Scientists from Marine Ecology and Telemetry Research (MarEcoTel) and a team of collaborators have just released the findings of a new study into how whales are affected by military sonar in the journal Royal Society Open Science. This study focused on Cuvier’s beaked whales that live off the coast of Southern California in an area the US Navy frequently uses for training exercises. This is the species most frequently observed to strand in association with sonar use in other parts of the world. Using small, dive-recording satellite transmitters attached to the whales’ fins, they monitored the behavior of 16 whales for periods up to several months, allowing a comparison between how whales behaved when military sonar systems were active and when not in use. This study provided the first large sample of whale behavior with known exposures to ship sonar, which have been studied previously, and to helicopter-deployed sonar that has received much less attention because it is considerably quieter than the sonar used by ships. It also allowed researchers to identify the range of distances to sonar that whales changed their behavior.
A variety of behavioral changes were observed, including increased dive duration and an increase in the amount of time between the very deep dives these whales conduct when they are searching for food near the ocean floor. Some of these behavior changes were evident when sonar was used up to 100 km away, though they became more pronounced the closer the sonar was to the whale. One surprising finding was that whales tended to respond more strongly to the quieter helicopter-deployed sonar than to ship sonar at a similar distance. In fact, one whale dove for an astonishing 2 hours and 43 minutes, a new mammalian diving record, while a helicopter deployed its sonar nearby. The authors suggest that these whales may respond more strongly to helicopter-deployed sonar because it is used in a less predictable way.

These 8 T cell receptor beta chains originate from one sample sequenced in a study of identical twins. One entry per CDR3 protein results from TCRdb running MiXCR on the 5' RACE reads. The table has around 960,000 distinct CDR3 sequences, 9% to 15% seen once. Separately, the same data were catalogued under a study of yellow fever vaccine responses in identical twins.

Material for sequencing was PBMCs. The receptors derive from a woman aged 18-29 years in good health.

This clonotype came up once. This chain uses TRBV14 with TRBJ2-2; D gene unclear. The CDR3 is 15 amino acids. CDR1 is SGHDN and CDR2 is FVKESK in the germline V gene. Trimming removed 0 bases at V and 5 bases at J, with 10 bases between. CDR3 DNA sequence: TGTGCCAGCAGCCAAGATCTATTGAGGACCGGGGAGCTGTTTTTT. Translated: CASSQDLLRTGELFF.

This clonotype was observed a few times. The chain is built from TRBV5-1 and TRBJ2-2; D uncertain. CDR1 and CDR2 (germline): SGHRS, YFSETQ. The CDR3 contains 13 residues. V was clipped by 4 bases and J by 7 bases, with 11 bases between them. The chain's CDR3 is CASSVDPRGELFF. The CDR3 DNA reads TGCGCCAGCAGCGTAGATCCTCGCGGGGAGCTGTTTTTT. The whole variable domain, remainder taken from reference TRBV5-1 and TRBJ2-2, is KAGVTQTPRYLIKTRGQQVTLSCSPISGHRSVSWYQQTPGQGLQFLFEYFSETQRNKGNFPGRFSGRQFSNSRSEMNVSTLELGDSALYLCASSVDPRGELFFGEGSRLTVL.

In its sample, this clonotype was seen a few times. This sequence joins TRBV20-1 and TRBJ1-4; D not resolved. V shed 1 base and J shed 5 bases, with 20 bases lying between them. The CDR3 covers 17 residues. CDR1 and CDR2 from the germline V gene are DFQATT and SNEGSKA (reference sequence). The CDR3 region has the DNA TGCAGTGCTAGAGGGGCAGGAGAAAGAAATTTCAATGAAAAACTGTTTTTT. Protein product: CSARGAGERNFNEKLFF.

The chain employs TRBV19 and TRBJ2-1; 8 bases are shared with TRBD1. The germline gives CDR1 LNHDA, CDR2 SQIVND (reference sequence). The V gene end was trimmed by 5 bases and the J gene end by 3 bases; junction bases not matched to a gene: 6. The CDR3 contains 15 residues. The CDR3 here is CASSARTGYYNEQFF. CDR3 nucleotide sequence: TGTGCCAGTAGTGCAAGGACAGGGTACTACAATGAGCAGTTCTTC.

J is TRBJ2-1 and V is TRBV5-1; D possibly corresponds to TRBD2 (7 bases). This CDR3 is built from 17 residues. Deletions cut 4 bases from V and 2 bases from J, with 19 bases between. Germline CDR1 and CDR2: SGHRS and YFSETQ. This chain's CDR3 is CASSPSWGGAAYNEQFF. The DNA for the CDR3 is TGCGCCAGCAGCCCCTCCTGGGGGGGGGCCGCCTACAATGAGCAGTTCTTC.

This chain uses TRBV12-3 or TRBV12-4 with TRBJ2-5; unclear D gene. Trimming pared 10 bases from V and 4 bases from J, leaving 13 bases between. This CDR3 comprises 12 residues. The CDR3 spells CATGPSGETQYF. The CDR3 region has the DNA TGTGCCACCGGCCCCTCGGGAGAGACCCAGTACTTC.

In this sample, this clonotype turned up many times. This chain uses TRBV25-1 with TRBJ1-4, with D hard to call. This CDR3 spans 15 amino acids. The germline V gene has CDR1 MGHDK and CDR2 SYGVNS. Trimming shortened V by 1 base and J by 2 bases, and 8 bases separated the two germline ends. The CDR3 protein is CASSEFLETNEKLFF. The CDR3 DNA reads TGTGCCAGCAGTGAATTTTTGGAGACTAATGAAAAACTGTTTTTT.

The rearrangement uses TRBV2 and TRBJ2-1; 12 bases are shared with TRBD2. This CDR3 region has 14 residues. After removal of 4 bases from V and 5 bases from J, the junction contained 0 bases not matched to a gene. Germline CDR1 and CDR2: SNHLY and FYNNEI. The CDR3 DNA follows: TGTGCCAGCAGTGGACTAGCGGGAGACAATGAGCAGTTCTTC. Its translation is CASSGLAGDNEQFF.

While none of these whales, who appear to preferentially use this region despite the regular disturbance, stranded or died as a result of sonar use during the course of the study, these findings underscore the importance of understanding what these responses mean for the health of both individuals and populations over time. They also suggest that in an area where whales are frequently exposed, the context of sonar is a potentially important predictor of behavior in addition to sound level, which is how sonar impacts are currently estimated.
A copy of the paper can be downloaded here (Falcone et al. 2017), or by going to the Royal Society Open Science Website (Falcone et al. 2017).
For more information, please contact Erin Falcone (firstname.lastname@example.org) or Greg Schorr (email@example.com)
An adult male Cuvier's beaked whale surfaces to breath. Mature males in this species have two small, conical teeth that erupt from the tip of the lower jaw; this whale has stalked barnacles growing from his teeth. Males use their teeth to fight with one another, and older males, like this one, will become covered with long, linear scars as a result. The yellowish coloration on this whale is caused by a type of algae that grows on the whales' skin.